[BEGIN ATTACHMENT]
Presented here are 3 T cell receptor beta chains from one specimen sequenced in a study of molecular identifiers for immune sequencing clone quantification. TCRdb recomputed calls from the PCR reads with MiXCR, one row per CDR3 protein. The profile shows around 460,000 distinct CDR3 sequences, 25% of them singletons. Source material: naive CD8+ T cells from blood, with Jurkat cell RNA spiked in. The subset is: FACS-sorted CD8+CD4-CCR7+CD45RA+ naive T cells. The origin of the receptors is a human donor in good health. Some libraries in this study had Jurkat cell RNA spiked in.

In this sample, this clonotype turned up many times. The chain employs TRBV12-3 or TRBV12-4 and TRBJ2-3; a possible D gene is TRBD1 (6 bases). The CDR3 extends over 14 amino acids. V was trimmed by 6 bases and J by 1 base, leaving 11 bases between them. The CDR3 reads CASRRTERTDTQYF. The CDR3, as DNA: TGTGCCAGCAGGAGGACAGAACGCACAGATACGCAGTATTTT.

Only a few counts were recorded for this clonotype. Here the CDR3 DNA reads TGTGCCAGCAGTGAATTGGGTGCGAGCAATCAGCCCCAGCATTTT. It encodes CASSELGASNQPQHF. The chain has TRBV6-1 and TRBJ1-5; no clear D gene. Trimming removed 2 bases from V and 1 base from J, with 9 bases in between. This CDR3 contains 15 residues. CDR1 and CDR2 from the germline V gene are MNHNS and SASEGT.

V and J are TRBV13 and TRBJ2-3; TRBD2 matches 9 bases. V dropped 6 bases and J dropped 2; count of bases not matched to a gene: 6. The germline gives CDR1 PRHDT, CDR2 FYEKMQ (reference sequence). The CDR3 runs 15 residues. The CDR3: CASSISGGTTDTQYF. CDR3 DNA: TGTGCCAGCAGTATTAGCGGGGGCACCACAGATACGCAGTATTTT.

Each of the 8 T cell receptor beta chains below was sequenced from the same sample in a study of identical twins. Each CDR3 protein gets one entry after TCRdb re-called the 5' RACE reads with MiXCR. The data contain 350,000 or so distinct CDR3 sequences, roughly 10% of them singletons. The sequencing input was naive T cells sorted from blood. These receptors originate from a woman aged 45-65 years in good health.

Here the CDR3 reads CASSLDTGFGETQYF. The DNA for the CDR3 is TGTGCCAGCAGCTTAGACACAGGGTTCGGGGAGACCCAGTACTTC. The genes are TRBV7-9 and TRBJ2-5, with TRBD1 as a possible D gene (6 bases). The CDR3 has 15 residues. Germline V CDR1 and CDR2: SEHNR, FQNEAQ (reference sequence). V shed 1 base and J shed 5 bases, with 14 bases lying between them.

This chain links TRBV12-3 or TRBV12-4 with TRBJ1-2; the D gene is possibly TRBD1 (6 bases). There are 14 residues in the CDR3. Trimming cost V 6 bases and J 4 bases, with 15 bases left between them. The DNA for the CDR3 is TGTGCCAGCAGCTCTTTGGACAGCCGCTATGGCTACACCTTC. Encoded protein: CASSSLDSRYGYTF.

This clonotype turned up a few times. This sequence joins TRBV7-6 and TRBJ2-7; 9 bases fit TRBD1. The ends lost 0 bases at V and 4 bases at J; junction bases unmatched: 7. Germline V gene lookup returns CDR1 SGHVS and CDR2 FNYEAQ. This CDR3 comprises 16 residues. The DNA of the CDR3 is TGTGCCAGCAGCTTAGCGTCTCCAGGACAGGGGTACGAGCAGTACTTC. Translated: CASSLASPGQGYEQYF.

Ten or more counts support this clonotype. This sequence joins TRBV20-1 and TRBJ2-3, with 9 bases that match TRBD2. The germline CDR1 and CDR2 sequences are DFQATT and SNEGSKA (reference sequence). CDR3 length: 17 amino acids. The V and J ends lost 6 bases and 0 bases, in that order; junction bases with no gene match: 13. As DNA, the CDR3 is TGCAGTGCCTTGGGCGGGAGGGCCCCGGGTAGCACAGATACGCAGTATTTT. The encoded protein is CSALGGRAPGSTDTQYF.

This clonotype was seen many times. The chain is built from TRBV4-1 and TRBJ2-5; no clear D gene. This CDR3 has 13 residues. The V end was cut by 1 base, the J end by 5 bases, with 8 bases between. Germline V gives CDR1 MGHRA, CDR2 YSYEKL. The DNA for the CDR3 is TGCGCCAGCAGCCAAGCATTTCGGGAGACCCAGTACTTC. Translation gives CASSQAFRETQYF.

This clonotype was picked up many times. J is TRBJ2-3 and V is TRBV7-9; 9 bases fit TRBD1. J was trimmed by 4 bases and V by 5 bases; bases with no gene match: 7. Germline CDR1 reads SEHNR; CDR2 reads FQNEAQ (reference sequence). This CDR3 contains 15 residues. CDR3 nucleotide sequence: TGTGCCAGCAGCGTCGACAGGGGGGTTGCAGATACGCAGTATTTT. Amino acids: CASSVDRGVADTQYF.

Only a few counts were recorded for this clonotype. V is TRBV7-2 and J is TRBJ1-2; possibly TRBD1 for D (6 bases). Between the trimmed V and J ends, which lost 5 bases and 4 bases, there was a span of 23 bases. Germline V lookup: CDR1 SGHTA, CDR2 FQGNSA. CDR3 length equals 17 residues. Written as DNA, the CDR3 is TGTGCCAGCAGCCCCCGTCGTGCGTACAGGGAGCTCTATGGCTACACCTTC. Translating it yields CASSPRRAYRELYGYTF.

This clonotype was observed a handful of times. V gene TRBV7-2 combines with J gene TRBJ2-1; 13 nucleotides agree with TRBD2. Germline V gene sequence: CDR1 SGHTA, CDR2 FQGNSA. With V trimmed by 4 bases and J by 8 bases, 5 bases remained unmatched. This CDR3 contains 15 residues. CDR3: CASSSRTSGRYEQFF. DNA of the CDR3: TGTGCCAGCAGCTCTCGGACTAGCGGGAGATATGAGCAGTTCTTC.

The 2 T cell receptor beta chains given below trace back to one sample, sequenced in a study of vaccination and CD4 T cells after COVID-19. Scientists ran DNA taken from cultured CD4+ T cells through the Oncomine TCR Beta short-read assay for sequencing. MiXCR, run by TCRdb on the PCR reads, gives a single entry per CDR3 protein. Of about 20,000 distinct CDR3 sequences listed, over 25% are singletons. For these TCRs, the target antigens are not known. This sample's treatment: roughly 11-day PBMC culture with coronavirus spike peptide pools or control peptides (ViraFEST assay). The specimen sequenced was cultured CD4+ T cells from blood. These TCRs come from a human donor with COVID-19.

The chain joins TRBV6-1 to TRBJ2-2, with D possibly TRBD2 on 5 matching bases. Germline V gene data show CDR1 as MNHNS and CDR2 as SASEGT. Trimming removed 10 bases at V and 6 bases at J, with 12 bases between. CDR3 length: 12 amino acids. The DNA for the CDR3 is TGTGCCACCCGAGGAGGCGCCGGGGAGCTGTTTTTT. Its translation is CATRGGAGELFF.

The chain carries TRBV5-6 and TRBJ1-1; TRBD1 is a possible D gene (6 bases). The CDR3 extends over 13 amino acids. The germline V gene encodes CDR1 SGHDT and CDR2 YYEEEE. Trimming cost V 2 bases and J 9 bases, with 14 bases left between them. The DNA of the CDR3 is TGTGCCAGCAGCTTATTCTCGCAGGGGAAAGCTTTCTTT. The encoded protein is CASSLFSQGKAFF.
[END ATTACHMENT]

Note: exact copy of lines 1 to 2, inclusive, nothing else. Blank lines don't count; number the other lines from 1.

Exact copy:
Presented here are 3 T cell receptor beta chains from one specimen sequenced in a study of molecular identifiers for immune sequencing clone quantification. TCRdb recomputed calls from the PCR reads with MiXCR, one row per CDR3 protein. The profile shows around 460,000 distinct CDR3 sequences, 25% of them singletons. Source material: naive CD8+ T cells from blood, with Jurkat cell RNA spiked in. The subset is: FACS-sorted CD8+CD4-CCR7+CD45RA+ naive T cells. The origin of the receptors is a human donor in good health. Some libraries in this study had Jurkat cell RNA spiked in.

In this sample, this clonotype turned up many times. The chain employs TRBV12-3 or TRBV12-4 and TRBJ2-3; a possible D gene is TRBD1 (6 bases). The CDR3 extends over 14 amino acids. V was trimmed by 6 bases and J by 1 base, leaving 11 bases between them. The CDR3 reads CASRRTERTDTQYF. The CDR3, as DNA: TGTGCCAGCAGGAGGACAGAACGCACAGATACGCAGTATTTT.